The Terri upgrades include leather seats; leather-wrapped steering wheel with Bluetooth and audio controls; Rockford Fosgate audio with 6CD changer; MP3 capability, auxiliary input; Sirius/XM Satellite Radio; auto-dimming inside mirror with compass; illuminated vanity mirrors; first aid kit; cargo net, and 17-inch alloy wheels. Mirrors and door handles are body colored.
The Off-Road comes equipped similar to SE, minus the step rails and leather seats. It adds roof-mounted driving lights, an electronic locking rear differential, Bilstein gas shocks, and skid plates for the oil pan, fuel tank and transfer case. The automatic transmission version comes with Hill Descent Control and Hill Start Assist as well, plus BFG Rugged Trail tires on 6-spoke 16-inch alloy wheels.
Safety equipment on all models includes dual-stage front airbags, side-impact airbags in front, roof-mounted airbag curtains with a roll
over sensor, and the LATCH system (Lower Anchors and Tethers for CHildren). Vehicle Dynamic Control and vented disc brakes with ABS and EBD are standard, along with the government-mandated tire pressure monitor. The Xterra rates four of five stars in NHTSA crash tests for frontal impact, five for side impact, and three for rollover.
Under The Hood: All Xterra’s are powered by Nissan’s award-winning V6 — universally acknowledged as the best powerplant since the small block Chevy. It’s been stroked to 4.0-liters, delivering 261 horses and 281 pound-feet of torque, with an aluminum block and heads, Teflon-coated pistons, Continuous Valve Timing Control (CVTCS), Nissan variable Induction Control System (NICS), silent timing chain, microfinished cam and crankshaft surfaces, digital knock control, and 105,000-mile spark plugs.
The electronic shift-on-the-fly 4WD system features 2WD, and 4WD High and Low, all controlled by a single-dash mounted knob. For 2010, Nissan has made last year’s Gear Package standard on S and SE models, and what was the Technology Package is now standard on SE and Off Road.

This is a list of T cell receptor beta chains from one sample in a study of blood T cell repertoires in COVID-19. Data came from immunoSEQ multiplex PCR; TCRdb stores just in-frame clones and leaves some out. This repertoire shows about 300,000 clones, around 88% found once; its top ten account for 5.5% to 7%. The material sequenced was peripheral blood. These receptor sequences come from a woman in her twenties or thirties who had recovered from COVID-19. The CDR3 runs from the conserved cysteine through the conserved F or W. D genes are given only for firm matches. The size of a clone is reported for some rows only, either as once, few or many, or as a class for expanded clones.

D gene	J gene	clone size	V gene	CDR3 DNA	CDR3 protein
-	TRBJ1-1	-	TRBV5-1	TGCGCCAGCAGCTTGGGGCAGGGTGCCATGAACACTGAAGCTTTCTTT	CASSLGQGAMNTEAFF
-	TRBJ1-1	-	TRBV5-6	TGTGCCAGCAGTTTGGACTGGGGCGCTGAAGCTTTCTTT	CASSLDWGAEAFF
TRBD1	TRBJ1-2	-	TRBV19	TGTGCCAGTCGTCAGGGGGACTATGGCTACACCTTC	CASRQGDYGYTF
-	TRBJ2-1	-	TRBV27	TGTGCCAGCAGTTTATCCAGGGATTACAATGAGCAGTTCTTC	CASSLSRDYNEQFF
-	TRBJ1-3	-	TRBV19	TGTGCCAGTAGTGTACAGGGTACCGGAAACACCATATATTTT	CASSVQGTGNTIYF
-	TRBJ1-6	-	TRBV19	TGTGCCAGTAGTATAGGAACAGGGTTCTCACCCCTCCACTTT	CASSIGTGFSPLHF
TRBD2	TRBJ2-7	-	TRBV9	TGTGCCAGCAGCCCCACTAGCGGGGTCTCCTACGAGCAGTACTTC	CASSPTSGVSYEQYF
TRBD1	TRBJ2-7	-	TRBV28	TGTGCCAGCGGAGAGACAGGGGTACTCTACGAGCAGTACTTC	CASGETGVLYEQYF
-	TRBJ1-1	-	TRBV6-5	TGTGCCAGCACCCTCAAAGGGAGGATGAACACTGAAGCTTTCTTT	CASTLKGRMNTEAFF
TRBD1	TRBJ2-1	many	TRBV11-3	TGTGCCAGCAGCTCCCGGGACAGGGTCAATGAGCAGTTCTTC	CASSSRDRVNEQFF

Behind The Wheel: The Nissan Xterra is built on the same chassis as the Frontier pickup, and its higher center of gravity is noticeable in the reasonably comfortable ride, although side-to-side motion is a bit more pronounced than in crossover SUVs.
The engine has plenty of power and torque, accelerating easily, but its torque curve almost seems better suited to a sports car than a truck. I noticed the Xterra didn’t feel terribly powerful until I kicked it, and then it felt like a Nissan 370Z.
The Hill Descent Control (HDC) allows you to move down steep hills with both feet off the pedals, relying only on electronics, at a safe and steady 5 mph, preventing the rear from sliding out on steep, muddy descents, so you don’t slide off the trail. With throttle control and ABS applied electronically, it works in both forward and reverse, and is every bit as good as that on the legendary Range Rover.
Off road, our test Xterra conquered every challenge it faced with ease. With short overhangs front and rear, there’s not much interference, so you can go about anywhere without problems.
Whines: Moldings on the doors of our Off Road test vehicle were flat black instead of body color like other models, which is visually distracting considering the exposed bolts underneath, where apparently running boards attach to other Xterras.
Bottom Line: Nissan has been on a major product roll for more than a decade now, and the Xterra has just gotten better with age. It’s super capable on and off road, user friendly, has a comfortable ride for a truck, and wears well. Honestly, it’s my personal favorite vehicle of this genre, kicking serious butt against any and all comparable size competing crossover SUVs. Well-equipped at $32,005 as tested, is a hell of a value besides.